Socially responsible investing continues to grow in the finance world as individuals, corporations and nonprofit organizations seek to put their money into enterprises that align with their values. That’s where organizations like Colorado’s Impact Finance Center enter the picture. The center offers financial education and counsel to businesses looking for funding, nonprofits seeking optimal money management and investors looking for opportunities. It serves as a “think-do tank for impact investing and venture philanthropy,” says Stephanie Gripne, the organization’s founder and CEO.
“Just as accelerators such as TechStars, Village Capital, or 500 Startups identify, educate and invest in entrepreneurs, Impact Finance Center is an accelerator for individuals and organizations who want to become impact investors, through a process of identification, education and activation,” Gripne says.
Finance Impact Center connects organizations with benefactors in a marketplace format. Last year, the group’s Colorado Impact Days hosted 60 applicants comprised of nonprofit organizations, companies, funds, agencies, community partnerships and independent projects looking for an impact investment, which is defined as a capital need that can be met with a loan, line of credit or equity. The success of Colorado Impact Days spurred an initiative currently underway to build an infrastructure for a National Investing Market- place by 2030.
Impact Finance Center efforts benefit local communities by facilitating financing opportunities and relationship investing with a mutual goal of positive impact. “You can’t look your 401K in the eye. We need to take the best of Wall Street and bring it back to Main Street in order to come back to investing in each other,” says Gripne. During the 2008-2012 economic climate, the best financial investment was in Main Street businesses and nonprofits, not an approach most people take. Main Street community notes can also be purchased in one-, three- and five-year increments, comparable to a certificate of deposit.
Impact Finance Center takes a holistic opportunity diagnosis. It provides clients with advisory services that can range from custom education courses and consultations to sending in an outsourced chief impact officer. Every entity that works with the center can determine what level of guidance makes sense for them, including the opportunity to participate in 8 to 20 class fellowships. Even when working with well-established organizations, Gripne recommends they check on the performance of their finances and investment allocation periodically for best results.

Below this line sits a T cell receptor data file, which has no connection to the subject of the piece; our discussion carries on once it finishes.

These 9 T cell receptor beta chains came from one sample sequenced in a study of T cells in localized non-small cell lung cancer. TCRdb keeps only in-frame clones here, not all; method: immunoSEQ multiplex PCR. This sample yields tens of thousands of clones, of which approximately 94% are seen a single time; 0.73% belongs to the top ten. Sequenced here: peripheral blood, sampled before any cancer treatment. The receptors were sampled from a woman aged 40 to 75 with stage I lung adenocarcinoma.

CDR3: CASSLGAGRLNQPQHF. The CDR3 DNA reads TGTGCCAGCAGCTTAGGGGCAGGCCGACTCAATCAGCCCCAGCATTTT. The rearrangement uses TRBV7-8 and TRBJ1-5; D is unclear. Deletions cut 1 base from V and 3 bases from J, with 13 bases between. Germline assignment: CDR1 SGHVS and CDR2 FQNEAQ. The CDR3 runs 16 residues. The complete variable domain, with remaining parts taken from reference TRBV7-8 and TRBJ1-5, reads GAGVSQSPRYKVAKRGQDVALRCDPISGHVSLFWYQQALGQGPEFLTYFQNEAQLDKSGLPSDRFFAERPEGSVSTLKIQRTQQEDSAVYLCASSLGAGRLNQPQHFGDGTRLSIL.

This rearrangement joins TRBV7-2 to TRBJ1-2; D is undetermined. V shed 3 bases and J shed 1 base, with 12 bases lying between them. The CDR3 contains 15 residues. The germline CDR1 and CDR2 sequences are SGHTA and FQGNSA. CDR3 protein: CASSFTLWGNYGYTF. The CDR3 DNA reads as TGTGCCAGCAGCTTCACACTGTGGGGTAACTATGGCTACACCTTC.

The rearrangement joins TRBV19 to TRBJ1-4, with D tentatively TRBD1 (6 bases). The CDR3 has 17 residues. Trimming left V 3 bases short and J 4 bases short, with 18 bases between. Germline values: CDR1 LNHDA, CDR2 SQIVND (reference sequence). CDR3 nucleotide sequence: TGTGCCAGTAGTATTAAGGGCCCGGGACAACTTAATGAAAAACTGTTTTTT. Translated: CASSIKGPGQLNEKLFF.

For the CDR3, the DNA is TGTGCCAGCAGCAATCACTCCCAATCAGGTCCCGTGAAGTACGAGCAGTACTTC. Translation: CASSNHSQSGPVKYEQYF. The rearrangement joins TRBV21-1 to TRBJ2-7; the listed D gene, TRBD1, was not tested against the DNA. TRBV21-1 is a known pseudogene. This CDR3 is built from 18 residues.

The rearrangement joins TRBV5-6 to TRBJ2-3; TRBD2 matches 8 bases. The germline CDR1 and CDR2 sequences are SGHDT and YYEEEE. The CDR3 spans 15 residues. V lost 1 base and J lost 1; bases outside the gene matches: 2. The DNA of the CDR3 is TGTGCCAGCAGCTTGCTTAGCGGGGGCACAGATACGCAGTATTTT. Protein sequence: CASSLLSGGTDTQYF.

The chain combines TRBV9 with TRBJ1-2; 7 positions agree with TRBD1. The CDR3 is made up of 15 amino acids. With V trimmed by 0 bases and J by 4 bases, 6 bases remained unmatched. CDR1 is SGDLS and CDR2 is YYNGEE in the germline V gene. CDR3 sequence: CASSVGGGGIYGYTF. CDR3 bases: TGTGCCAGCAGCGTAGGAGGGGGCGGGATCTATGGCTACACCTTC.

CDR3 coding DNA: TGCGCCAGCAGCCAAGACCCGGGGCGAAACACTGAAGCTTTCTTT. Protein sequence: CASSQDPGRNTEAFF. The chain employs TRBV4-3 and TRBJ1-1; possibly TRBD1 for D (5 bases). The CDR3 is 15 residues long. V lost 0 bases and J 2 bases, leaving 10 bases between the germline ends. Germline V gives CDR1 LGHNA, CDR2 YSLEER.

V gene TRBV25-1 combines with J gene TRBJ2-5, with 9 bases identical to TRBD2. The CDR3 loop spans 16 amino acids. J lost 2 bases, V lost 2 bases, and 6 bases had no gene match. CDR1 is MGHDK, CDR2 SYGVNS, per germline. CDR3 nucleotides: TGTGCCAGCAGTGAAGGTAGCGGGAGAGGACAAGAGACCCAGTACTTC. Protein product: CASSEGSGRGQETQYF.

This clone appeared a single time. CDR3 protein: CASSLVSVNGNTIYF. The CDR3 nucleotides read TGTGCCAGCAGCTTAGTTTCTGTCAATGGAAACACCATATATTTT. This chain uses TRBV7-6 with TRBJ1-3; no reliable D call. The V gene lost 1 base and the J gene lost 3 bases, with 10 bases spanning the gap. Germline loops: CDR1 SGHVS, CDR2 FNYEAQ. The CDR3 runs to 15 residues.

The other side of the equation is the investors who are coming to the table with capital and are unsure where to direct investments. For these groups or individuals, Impact Investing Institute offers an array of courses. A couple of the popular ones include “If Angels Invest in Unicorns, Do Heroes invest in Racehorses?” and “What About the Champions and Catalysts?”
When educated, investors can then focus on aligning their portfolios with their values by assisting enterprises in their communities and those they are passionate about.
Investor clubs are now being piloted for those ready to invest directly in social ventures in Colorado. Current investor clubs include the Colorado Main Street Lender Investor Club, Colorado Women’s Investor Club, Sustainable Forestry Investment Club and Indigenous Economies Investor Club.
Giving Circles are also a low-risk, fun starting point. Asset owners participate in educational workshops, then invest in social ventures as a group. The Women’s Giving Circle empowers women entrepreneurs and aims to change the statistic that currently only 4 percent of the total dollar value of all small loans is allocated to women entrepreneurs.
Courses from Impact Finance Center are available for free for the duration of COVID-19, including topics on COVID-19 Financial Innovation and Impact Investing and new courses are added weekly.
The concept of private entities coming together to benefit one another while reaching their own goals has a significant impact on the local community. Impact Financial Center has activated 85 investors and catalyzed $300 million in investments which Gripne calls, “an achievement of a lifetime,” and shows no sign of slowing down.
Danielle Yuthas is a Denver native and as the senior marketing director for a national franchise brand headquartered in Colorado, she is passionate about helping independently-owned and operated businesses recover and thrive.
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